April 6, 2006

SDSU Field Station Programs Utilize HPWREN for data communications at their Fallbrook Art of the Flower Festival exhibit

The SDSU Wildfire Alert Education Team (Kelcey Moreno and Spring Strahm) participated in Fallbrook's Art of the Flower Festival on April 2. They were joined by Fallbrook Fire Safe Council's Ali Nusbaum, a Fallbrook resident. The booth featured fire-safe landscaping using native plants. The main message the team focused on was proactive vegetation management and landscaping which provides a buffer zone against fire. Residents should keep the vegetation around their house cleared of all dry material, and use fire-resistant plants within at least 100' of their homes. Making sure that the driveway has at least 10 feet of clearance on each side and 15 feet of vertical clearance is important for allowing fire engine access. The team offered examples of California native plants which are both attractive and fire resistant to local residents, incorporating fire safety and conservation. Examples of such plants include many species of cactus, succulents (for example liveforever, also known as Dudleya), annual flowers (such as Lupine) and shrubs (such as lemonadeberry). A list of local native plant growers was provided. The team exhibited live plants and photos as examples of native plants.

Spring Strahm (left) and Kelcey Moreno and the SDSU exhibit booth at the Fallbrook Art of the Flower Festival

In addition the team also displayed two types of fire sensors, and described how the units worked in conjunction with the HPWREN network. Two laptop stations with real-time Internet access provided up-to-date fire weather information via the wildfirealert.org web page.

Other side of the Fallbrook Art of the Flower Festival exhibit

HPWREN provided Internet connectivity to the SDSU Field Station Programs' booth via an ad-hoc wireless network created using 2.4GHz Ethernet radios. This temporary network was extended ~3.5 miles from an HPWREN main node to a parking lot downtown at the Fallbrook First Baptist Church. Since there was no direct line of site to the booth location from the HPWREN node the church site was used as a battery powered repeater station from where the wireless link was relayed to the exhibit booth on Main Street about 500 feet away. The wireless end-to-end throughput was tested at 2.3 Mbps using Iperf. The deployment team consisted of Bud Hale, Hans-Werner Braun and Pablo Bryant. It took approximately four hours to complete the setup. The radio equipment used was the same equipment that HPWREN has been using over the last few years to extend Internet connectivity to California Department Forestry Incident Command Posts (ICP) throughout San Diego County and into Riverside County.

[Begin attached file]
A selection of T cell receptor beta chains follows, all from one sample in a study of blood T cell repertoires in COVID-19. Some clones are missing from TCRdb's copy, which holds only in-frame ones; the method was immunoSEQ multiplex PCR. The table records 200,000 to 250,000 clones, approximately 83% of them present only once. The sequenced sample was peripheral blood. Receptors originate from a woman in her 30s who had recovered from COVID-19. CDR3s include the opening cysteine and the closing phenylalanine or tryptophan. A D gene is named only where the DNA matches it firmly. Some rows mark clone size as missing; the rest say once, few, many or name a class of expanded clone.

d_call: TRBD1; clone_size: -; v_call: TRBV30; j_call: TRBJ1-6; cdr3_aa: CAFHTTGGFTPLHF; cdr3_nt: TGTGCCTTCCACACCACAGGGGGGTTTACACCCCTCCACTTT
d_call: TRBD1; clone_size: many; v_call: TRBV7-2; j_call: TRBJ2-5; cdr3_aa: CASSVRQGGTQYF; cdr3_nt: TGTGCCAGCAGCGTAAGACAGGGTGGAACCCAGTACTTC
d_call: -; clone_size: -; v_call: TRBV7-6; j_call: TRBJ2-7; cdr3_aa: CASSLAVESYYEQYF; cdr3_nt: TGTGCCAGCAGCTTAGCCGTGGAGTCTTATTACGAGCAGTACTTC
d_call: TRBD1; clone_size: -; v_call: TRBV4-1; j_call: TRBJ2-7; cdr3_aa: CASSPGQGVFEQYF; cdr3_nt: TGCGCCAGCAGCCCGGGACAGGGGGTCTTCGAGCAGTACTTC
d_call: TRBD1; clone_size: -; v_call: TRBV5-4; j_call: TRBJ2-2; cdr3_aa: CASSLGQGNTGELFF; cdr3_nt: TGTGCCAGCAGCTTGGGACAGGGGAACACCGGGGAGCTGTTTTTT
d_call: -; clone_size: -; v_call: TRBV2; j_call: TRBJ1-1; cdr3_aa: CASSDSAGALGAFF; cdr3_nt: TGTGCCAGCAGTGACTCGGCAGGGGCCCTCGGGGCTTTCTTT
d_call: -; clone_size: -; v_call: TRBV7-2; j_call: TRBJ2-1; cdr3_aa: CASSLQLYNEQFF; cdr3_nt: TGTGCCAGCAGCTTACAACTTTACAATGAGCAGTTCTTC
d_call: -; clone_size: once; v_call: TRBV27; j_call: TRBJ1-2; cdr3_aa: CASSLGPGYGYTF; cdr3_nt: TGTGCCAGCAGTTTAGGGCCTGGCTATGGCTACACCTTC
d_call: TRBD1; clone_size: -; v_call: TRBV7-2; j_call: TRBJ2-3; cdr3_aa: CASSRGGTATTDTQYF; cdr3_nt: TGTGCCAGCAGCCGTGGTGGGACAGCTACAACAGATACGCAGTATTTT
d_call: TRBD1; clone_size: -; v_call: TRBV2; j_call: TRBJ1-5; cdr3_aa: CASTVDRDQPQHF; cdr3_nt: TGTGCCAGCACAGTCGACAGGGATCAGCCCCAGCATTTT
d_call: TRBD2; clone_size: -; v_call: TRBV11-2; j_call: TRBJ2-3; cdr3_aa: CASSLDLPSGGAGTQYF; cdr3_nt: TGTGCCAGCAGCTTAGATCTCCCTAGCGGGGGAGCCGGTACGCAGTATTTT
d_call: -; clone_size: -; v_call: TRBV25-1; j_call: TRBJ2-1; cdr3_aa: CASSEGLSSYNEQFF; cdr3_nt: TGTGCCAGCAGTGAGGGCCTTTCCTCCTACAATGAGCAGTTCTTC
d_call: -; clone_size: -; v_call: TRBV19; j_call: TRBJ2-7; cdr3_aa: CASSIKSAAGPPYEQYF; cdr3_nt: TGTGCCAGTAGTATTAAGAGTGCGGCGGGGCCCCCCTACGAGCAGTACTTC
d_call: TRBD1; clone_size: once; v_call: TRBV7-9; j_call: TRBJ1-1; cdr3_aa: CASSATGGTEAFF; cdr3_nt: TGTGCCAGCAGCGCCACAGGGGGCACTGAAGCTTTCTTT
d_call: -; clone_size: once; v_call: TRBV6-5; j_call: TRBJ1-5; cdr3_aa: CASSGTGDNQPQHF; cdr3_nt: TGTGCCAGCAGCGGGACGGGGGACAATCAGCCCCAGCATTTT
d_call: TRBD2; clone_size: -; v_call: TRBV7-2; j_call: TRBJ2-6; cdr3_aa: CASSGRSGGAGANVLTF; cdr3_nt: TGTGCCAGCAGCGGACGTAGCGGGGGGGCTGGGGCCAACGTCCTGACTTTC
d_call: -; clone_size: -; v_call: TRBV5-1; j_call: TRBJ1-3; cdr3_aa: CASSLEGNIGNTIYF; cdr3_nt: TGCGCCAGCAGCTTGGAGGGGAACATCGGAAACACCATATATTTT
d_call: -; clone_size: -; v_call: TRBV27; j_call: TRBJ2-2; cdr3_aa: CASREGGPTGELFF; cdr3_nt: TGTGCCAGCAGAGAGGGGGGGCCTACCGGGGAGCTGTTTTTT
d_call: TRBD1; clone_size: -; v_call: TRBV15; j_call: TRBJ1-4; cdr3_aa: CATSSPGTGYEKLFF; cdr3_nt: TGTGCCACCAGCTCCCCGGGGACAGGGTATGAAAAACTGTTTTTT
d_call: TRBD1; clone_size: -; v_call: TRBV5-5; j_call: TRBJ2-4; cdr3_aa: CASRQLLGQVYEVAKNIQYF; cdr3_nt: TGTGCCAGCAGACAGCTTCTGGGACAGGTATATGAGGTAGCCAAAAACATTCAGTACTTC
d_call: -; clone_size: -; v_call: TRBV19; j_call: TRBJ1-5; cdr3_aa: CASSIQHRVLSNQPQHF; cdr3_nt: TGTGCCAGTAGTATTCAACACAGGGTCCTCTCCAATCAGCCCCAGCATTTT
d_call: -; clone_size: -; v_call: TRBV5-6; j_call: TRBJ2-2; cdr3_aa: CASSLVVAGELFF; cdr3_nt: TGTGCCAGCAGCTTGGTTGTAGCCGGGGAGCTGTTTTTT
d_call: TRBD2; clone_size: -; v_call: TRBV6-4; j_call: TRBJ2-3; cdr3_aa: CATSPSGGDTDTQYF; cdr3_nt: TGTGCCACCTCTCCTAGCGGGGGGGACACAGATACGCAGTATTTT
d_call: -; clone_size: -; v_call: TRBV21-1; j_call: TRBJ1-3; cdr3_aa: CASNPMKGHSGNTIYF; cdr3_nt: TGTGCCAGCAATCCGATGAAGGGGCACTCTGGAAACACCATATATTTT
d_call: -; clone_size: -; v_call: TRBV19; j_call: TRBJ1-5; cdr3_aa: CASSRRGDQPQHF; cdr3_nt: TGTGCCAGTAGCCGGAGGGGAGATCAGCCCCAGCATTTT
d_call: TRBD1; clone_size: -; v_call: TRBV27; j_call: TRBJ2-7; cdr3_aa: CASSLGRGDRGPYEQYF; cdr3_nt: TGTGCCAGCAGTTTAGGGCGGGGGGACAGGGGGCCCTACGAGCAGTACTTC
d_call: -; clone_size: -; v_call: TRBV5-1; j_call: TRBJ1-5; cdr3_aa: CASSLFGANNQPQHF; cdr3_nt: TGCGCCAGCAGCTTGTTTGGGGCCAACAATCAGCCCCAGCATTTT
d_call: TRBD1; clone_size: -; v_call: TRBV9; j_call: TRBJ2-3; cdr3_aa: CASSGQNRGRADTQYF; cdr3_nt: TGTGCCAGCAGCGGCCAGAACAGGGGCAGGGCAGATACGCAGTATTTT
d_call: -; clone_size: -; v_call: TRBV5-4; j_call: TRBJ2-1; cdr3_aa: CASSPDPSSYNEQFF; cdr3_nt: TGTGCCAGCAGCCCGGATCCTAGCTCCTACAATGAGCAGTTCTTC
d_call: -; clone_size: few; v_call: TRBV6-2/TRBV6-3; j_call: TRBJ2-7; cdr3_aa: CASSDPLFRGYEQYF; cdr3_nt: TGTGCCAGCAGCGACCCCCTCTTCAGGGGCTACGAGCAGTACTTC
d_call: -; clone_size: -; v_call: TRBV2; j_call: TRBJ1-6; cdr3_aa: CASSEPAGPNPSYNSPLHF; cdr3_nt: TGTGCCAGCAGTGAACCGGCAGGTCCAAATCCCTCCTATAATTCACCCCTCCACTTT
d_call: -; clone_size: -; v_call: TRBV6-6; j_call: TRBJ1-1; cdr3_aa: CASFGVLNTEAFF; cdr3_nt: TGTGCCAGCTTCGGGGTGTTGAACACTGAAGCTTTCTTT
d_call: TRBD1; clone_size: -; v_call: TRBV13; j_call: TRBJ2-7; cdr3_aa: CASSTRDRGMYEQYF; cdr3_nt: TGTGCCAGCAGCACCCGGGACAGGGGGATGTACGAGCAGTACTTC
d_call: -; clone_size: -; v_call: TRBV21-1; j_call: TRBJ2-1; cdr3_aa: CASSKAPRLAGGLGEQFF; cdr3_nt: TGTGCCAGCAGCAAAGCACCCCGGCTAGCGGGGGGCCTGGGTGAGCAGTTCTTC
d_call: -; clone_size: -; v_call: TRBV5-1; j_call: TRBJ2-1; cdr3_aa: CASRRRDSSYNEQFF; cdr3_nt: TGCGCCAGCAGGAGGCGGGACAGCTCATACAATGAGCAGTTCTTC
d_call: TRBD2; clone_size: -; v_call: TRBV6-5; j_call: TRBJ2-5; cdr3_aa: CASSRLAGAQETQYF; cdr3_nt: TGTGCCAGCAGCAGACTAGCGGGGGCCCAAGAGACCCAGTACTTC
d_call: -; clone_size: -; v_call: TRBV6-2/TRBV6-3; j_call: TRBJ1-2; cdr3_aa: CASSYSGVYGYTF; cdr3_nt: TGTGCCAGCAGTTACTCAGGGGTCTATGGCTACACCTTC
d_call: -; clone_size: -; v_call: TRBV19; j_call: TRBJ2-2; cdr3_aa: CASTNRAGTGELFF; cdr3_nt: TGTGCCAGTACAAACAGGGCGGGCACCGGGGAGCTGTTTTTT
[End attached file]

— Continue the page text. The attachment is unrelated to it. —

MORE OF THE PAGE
Two views of the repeater location at the relay site that interconnects the Fair booth with the HPWREN backbone, with great thanks to the Fallbrook First Baptist Church for their permission

Lessons Learned: A new SDSU FSP 20' tripod was successfully used at the repeater station to "see" over the buildings that lined Main Street. The pivoting mast was easy to use with the antennas and radio. Having such an elevation potential turned out to be critical to avoid obstacles.

A poster shown at the exibit shows examples of collaborations with firefighting agencies over recent years
Fire poster

The team also expresses appreciation for the permission from the California Department of Forestry and Fire Protection (CDF) for letting us use one of their sites to access the HPWREN backbone during the event.

Pablo Bryant, Research Technology and Spring Strahm, Program Scientist
San Diego State University Field Station Programs
Real time sensor data for SMER can be found at http://fs.sdsu.edu/kf/orb

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